This is the first part of a three-part feature. That will be featured in coming days.
Spring Fling – Get into gear for Chinese New Year
Although it’s not 2015 yet, believe us – in travel terms, Chunjie is almost here. The Spring Festival sees an annual exodus from Beijing to all parts of China, Asia, and beyond. And it’s not just the Chinese who are on the move; the Lunar New Year is a major holiday in many neighboring countries. The fact that 2015 is a lunar “leap” year, which means that the first day of Chunjie falls much later than usual on February 19, that’s no excuse to dawdle on booking plane tickets and accommodations. We feature ten gorgeous domestic and international destinations, and focus on what makes them great for families. We’ve done your homework for you, so now it’s really time for you to get the credit card out!
Suitable for: All ages
Flight duration: Three hours
Visa information: Visitors from 148 countries can visit Hong Kong visa-free, while Chinese nationals must apply for an entry permit (details at www.immd.gov.hk).
Recommended vaccinations: Hepatitis A and typhoid
Hong Kong may conjure up images of a claustrophobic metropolis, but within and around its modern exterior lurk plenty of kid-friendly activities. Easily accessed on the MTR, Hong Kong Disneyland is no doubt first on the list for families.
The ever-popular Ocean Park on the south coast of Hong Kong Island is less convenient to access (accessible by taxi and bus only), but also worth it. Split into two levels, the upper and lower floors are connected by a cable car that provides great views and can be a thrilling ride in itself on a windy February day. Attractions include an aquarium, pandas, dolphins, and rollercoasters.
Cross Victoria Harbor on the iconic Star Ferry before catching the Symphony of Lights, a laser, lights, and music show that takes place every night at 8pm. It’s best observed from the Avenue of the Stars in Tsim Sha Tsui or the Hong Kong Cultural Center at Wan Chai. Take a short, steep tram ride to the Peak for panoramic views of Hong Kong. Various family-friendly walking trails fan out from the summit.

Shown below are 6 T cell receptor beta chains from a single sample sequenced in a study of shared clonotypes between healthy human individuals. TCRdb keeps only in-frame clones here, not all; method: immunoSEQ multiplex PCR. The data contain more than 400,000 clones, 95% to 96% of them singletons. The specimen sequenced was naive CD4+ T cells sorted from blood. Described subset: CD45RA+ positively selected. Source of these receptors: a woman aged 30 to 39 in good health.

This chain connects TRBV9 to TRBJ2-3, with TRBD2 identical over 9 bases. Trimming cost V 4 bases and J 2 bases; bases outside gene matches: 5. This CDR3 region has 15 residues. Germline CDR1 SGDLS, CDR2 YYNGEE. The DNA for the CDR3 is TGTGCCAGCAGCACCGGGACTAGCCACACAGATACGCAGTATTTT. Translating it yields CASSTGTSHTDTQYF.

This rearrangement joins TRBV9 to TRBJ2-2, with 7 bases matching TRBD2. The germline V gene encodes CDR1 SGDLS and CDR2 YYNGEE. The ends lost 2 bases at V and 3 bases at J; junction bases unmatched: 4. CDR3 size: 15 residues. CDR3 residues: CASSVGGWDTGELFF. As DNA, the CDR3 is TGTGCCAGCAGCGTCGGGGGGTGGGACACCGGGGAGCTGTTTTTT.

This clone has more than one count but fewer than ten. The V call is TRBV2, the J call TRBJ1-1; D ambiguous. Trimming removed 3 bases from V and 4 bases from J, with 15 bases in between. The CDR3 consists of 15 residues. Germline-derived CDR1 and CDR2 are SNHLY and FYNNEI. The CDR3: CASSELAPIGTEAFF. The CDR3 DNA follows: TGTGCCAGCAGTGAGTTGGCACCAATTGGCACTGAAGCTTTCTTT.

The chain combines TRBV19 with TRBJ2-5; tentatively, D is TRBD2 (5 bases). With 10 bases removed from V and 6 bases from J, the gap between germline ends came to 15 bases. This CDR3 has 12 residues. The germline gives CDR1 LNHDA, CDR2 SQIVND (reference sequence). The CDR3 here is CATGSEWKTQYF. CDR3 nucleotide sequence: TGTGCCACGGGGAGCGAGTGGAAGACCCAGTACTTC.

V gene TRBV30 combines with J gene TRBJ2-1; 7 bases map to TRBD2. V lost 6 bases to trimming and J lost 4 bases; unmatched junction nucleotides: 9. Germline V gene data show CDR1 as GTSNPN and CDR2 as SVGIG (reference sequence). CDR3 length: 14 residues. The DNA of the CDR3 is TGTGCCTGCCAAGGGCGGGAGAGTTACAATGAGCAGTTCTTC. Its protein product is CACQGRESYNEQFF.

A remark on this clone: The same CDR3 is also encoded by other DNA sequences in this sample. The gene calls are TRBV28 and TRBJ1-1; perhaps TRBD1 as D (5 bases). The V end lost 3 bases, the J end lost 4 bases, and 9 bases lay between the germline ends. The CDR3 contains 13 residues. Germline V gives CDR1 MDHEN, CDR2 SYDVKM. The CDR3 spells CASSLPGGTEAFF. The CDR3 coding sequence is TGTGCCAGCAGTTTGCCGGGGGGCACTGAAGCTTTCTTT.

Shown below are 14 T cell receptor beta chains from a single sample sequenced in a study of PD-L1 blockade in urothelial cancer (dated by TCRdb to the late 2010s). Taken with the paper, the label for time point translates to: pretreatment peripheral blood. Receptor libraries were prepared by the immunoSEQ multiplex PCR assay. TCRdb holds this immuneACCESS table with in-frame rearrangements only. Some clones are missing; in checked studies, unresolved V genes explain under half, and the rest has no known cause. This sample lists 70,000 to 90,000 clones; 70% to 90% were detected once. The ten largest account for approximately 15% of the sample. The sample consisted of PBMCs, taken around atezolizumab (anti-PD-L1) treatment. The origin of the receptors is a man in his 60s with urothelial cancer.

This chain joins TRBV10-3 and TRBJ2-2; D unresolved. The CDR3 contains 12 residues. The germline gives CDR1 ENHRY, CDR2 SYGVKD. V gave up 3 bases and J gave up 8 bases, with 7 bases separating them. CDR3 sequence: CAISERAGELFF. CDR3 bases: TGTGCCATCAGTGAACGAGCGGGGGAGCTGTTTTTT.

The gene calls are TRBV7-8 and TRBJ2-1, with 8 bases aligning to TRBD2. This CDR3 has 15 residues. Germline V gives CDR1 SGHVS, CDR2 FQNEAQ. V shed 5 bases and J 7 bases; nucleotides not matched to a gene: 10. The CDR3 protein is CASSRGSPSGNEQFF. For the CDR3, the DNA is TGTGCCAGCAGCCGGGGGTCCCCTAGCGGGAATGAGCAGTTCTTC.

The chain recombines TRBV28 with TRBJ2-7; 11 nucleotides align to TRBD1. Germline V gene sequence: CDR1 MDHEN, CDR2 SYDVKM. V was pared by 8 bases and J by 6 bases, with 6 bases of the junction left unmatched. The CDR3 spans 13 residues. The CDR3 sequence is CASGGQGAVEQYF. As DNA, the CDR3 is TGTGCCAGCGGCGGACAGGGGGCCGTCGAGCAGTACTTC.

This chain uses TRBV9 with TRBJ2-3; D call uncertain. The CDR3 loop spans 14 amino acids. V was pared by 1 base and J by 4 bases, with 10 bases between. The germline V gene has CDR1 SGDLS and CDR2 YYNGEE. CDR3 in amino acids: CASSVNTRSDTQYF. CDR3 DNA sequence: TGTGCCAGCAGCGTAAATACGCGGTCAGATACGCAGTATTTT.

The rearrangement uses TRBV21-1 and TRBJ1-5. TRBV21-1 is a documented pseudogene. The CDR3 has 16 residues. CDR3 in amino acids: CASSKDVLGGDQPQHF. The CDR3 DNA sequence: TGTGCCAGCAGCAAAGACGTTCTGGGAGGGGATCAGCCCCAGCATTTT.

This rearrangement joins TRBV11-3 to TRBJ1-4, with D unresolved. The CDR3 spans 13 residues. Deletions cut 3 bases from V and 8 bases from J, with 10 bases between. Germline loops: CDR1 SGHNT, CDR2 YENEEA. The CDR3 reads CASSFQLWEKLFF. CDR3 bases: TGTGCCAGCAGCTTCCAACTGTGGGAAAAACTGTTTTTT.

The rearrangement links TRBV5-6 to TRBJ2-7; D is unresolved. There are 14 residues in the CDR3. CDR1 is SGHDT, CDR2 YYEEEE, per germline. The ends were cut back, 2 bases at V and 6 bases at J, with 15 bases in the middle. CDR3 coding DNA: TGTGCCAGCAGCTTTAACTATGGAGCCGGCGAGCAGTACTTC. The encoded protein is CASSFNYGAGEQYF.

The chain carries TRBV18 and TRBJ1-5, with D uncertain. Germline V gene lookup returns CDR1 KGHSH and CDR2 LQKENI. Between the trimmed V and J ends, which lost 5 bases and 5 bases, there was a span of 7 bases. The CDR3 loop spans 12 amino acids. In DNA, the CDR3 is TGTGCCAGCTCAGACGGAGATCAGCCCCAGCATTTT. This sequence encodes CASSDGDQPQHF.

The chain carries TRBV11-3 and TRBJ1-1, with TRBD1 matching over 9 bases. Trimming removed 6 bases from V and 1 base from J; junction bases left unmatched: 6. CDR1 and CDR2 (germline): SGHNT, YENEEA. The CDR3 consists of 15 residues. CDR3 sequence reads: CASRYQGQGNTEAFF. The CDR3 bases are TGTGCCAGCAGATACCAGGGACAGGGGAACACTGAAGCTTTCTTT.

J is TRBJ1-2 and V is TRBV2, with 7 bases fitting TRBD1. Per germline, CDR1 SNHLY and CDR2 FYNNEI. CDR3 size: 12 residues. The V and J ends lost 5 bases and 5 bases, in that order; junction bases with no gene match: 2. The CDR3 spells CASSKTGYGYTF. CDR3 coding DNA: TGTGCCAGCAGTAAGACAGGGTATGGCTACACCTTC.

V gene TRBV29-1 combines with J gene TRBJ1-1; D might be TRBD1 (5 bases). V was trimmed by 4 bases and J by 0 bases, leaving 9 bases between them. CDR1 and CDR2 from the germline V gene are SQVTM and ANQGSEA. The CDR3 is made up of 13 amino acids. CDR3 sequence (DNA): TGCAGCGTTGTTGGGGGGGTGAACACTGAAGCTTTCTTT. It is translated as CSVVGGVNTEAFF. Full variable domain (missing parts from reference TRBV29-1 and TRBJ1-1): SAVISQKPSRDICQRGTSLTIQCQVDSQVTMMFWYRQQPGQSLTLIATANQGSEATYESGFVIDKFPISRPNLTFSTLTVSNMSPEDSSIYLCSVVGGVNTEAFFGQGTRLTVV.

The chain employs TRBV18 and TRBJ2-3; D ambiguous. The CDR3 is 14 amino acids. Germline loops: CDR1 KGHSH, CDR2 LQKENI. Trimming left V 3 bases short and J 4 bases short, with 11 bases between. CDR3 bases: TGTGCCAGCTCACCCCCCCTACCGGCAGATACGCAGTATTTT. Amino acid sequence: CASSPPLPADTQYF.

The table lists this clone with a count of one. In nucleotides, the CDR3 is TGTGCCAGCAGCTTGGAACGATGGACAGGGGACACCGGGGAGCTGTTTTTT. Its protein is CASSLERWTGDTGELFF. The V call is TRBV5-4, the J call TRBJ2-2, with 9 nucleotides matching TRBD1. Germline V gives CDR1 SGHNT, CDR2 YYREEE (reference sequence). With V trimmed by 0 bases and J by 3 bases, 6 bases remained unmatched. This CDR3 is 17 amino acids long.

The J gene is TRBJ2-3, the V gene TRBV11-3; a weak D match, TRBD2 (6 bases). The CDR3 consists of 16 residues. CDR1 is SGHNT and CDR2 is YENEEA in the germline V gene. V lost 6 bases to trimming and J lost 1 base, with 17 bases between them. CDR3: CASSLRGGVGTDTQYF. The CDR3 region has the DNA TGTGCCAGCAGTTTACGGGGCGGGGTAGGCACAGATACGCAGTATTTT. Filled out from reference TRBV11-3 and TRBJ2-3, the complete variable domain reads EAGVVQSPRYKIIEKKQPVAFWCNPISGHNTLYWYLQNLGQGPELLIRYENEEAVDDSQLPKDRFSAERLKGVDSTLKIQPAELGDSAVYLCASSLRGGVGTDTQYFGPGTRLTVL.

Hong Kong’s New Year’s celebrations are spectacular. If you’re there on February 19, be sure to take in the International Chinese New Year Night Parade (also at Tsim Sha Tsui), a dazzling procession of lion dancers, floats, and performers from around the world.
Interactivity is key at Hong Kong’s Science Museum, where the optical illusion playground in particular is fun for all ages. Future astronauts are sure to love the Space Museum, where they can ride a gyroscope, watch the Sky Show, and pilot a moon lander.
Kid-friendly snacks include sweet mini-egg puffs with crunchy shells, the city’s famous milk tea, wonton stuffed with shrimp and pork, and curried fish balls.
Suitable for: All ages
Flight duration: Two hours
Visa information: Travelers from 45 nations, including most North American and European countries, can travel to Taiwan visa-free (see www.boca.gov.tw for details).
Recommended vaccinations: Hepatitis A
Taiwan’s vibrant capital city is located in a subtropical climate with balmy temperatures year-round. To escape the heat, head to Formosa Fun Coast for a day of splashing around on the lazy river and water slides, including the largest one in Asia.